A steady, solid but not spectacular future?

The good news is that the airport is bulletproof against any effects of future consolidation as it is now within the embrace of an already completed merger. It is unlikely that today’s Delta will merge yet again, thus making the hub more redundant.

Furthermore, Delta has made no statement regarding any changes at the airport and has, with the exception of downsizing aircraft, done little to the existing network operated there.

Nonetheless, the industry continues to exist in a period fraught with threats to the traditional legacy carrier’s operations. As was the case in PIT, CVG and STL, the pleas of the local community counted for relatively little once the airline decided to draw down a hub and all of those cities have stabilized at traffic levels consistent with O & D demands. Similarly Memphis, as the nation’s 19th largest city, probably does not have the O & D traffic to support the current 4 nonstops a day to Salt Lake. Should a drawdown come, there is a lot of redundant service that could be eliminated.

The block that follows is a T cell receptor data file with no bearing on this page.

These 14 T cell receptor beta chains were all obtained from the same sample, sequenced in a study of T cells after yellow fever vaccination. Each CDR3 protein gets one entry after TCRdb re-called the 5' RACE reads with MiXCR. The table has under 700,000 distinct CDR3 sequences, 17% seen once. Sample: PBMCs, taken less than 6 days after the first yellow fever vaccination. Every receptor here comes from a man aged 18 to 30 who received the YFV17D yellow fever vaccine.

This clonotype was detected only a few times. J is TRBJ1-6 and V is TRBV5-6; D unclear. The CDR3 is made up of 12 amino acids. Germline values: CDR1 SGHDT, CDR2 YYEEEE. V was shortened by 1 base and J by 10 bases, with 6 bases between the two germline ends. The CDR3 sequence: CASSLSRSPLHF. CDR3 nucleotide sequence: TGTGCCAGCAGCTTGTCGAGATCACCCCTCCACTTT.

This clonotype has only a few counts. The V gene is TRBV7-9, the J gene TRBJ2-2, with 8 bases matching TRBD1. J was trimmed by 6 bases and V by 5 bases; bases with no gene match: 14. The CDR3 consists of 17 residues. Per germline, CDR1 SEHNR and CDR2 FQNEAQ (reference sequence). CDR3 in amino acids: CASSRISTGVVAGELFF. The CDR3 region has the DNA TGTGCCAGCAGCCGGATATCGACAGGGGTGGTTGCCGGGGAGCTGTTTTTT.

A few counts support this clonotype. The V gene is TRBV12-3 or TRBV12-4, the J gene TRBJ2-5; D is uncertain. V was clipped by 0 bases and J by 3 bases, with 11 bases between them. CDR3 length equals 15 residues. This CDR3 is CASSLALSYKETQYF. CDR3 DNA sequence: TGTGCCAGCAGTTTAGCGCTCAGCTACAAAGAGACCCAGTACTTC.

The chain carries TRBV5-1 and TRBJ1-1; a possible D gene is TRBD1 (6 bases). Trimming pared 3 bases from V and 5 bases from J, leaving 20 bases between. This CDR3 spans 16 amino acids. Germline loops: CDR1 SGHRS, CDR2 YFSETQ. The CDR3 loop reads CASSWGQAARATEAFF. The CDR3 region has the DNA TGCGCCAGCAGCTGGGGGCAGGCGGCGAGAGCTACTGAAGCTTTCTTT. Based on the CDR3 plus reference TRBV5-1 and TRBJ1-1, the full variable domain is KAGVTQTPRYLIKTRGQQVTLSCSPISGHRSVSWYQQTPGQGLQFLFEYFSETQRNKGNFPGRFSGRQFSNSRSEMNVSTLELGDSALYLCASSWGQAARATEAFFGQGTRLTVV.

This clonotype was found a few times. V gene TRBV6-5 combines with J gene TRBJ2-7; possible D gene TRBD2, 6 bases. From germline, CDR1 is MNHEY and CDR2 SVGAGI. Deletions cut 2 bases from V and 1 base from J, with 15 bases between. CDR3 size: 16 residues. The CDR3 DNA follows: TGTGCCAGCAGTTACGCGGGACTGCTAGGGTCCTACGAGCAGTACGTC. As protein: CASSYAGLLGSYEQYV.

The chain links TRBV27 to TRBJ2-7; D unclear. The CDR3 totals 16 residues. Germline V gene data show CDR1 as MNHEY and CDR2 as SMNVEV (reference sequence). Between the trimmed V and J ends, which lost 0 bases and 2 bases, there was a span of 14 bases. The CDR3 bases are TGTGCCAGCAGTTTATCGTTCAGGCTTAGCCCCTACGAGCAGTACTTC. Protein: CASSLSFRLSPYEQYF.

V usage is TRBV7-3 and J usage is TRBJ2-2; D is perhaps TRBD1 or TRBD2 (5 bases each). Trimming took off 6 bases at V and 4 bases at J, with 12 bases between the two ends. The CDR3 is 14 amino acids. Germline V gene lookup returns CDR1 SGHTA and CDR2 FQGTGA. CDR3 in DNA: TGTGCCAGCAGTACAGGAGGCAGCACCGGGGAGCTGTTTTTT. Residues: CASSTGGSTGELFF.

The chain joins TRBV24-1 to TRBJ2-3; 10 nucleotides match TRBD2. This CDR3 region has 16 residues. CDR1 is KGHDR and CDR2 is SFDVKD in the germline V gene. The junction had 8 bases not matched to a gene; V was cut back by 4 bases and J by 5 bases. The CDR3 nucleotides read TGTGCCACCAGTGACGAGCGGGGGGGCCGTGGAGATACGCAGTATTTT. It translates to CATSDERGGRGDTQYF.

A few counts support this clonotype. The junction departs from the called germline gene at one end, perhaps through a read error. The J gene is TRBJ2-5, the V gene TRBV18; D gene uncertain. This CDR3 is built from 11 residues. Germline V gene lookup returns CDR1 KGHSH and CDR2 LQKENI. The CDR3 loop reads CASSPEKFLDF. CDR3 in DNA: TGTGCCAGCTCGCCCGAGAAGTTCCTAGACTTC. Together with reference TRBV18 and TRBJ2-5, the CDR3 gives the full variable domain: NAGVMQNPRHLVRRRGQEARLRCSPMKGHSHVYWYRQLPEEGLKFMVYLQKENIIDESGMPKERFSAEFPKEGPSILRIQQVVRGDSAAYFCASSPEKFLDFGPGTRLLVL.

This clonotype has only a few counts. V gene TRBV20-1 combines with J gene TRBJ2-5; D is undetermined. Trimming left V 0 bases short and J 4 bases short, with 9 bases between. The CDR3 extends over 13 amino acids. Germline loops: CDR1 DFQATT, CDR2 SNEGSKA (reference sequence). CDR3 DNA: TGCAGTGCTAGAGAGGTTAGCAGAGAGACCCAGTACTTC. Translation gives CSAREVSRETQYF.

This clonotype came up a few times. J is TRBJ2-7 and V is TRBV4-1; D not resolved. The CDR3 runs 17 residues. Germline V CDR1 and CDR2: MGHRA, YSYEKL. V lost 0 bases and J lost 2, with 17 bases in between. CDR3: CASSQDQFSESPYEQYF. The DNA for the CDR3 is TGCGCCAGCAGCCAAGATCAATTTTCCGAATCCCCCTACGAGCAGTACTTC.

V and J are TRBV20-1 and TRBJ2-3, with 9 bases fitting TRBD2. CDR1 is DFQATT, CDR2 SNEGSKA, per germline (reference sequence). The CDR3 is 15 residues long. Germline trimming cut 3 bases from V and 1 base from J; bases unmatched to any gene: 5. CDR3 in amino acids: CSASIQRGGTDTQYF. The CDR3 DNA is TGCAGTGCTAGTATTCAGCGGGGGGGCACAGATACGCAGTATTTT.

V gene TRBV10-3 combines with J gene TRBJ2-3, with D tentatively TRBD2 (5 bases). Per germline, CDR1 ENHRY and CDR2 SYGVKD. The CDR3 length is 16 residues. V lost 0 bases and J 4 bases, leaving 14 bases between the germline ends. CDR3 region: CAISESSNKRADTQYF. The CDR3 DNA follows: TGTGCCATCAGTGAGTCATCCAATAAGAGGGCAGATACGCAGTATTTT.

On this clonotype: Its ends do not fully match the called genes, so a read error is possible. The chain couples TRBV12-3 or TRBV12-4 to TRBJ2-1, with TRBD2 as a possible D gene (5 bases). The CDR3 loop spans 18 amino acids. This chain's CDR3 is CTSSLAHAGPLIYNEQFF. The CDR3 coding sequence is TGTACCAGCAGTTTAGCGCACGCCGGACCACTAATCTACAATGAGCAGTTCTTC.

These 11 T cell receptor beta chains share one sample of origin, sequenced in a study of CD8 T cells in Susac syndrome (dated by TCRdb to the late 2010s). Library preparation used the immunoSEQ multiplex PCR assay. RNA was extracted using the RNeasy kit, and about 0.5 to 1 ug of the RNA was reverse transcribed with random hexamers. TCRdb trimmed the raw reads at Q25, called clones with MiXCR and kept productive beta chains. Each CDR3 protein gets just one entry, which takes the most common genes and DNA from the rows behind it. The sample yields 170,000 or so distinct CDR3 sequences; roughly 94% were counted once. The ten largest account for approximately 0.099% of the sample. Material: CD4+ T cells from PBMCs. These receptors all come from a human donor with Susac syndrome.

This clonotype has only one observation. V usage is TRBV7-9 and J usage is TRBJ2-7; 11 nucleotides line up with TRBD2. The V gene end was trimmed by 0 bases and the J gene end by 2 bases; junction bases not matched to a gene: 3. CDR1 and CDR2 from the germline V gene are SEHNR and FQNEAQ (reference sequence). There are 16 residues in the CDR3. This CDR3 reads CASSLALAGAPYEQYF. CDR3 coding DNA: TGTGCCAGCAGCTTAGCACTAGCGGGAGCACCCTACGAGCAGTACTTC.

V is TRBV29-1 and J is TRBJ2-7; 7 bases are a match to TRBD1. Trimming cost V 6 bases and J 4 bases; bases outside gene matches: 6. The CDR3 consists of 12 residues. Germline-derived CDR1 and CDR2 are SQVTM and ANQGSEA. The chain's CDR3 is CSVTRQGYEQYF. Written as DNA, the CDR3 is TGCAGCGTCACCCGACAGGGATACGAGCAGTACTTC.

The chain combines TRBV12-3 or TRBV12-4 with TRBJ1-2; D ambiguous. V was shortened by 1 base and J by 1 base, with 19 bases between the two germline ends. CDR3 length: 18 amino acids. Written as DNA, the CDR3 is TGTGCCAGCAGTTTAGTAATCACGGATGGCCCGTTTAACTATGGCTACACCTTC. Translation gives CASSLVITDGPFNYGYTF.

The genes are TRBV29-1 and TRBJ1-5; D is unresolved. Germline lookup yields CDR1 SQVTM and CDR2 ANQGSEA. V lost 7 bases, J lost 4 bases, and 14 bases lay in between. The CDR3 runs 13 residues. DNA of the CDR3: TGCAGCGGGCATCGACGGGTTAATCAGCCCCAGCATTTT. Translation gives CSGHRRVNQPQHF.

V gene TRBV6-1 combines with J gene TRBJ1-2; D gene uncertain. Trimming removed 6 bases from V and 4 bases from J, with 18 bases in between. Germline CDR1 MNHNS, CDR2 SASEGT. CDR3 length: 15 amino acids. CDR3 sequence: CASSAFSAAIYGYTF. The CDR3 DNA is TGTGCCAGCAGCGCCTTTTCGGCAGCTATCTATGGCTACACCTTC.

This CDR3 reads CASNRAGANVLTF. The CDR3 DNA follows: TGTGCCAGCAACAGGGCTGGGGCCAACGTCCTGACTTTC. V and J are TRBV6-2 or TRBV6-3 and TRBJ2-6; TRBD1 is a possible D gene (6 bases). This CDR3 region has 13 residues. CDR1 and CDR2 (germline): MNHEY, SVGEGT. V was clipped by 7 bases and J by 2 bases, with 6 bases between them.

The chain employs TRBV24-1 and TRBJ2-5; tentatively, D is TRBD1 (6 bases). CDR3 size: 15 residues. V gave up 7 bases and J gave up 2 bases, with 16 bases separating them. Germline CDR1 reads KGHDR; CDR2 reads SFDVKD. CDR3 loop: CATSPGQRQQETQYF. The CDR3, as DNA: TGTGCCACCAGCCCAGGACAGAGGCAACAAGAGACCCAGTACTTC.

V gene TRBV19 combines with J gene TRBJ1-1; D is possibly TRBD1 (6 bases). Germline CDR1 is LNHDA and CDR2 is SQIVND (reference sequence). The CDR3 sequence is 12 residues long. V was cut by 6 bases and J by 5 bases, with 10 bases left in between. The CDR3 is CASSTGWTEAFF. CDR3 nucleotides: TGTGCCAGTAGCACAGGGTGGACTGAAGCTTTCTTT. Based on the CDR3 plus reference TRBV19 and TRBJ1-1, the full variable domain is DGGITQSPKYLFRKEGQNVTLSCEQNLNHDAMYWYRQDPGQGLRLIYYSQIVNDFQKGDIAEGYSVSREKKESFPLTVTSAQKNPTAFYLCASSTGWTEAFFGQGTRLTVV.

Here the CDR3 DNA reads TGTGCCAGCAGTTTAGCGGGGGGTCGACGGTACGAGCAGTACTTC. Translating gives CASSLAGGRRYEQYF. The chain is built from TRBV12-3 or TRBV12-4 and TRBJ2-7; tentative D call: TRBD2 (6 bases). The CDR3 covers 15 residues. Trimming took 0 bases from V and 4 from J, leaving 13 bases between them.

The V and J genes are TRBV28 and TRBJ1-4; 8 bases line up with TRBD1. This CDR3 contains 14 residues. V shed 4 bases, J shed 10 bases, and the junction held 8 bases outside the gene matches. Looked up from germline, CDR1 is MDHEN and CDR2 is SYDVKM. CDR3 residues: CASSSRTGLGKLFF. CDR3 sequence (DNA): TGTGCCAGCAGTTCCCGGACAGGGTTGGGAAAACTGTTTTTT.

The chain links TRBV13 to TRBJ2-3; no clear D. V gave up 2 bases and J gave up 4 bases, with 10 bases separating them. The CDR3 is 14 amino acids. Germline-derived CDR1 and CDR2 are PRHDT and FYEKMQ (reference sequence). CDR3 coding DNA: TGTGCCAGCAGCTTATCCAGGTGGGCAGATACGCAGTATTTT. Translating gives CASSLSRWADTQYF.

And, unlike St Louis with its decades-long Southwest presence, Memphis has no alternatives immediately at hand. For better or worse, the city is almost totally dependent on Delta for its access to the world and that carrier’s main focus is ATL; but 300 miles distant. Gives one pause for thought.

However strong Delta is or becomes, Memphis retains FedEx as its trump card. In January 2010, passenger operations (3,062) were only a quarter of the total movements, being only a third of cargo operations (9,540).

So whatever happens at Memphis in the years to come as far as airline service is concerned, stepping into a FedEx box will continue to get you virtually anywhere. Given the current dismal service reputation of most US carriers, it might even prove to be a service upgrade.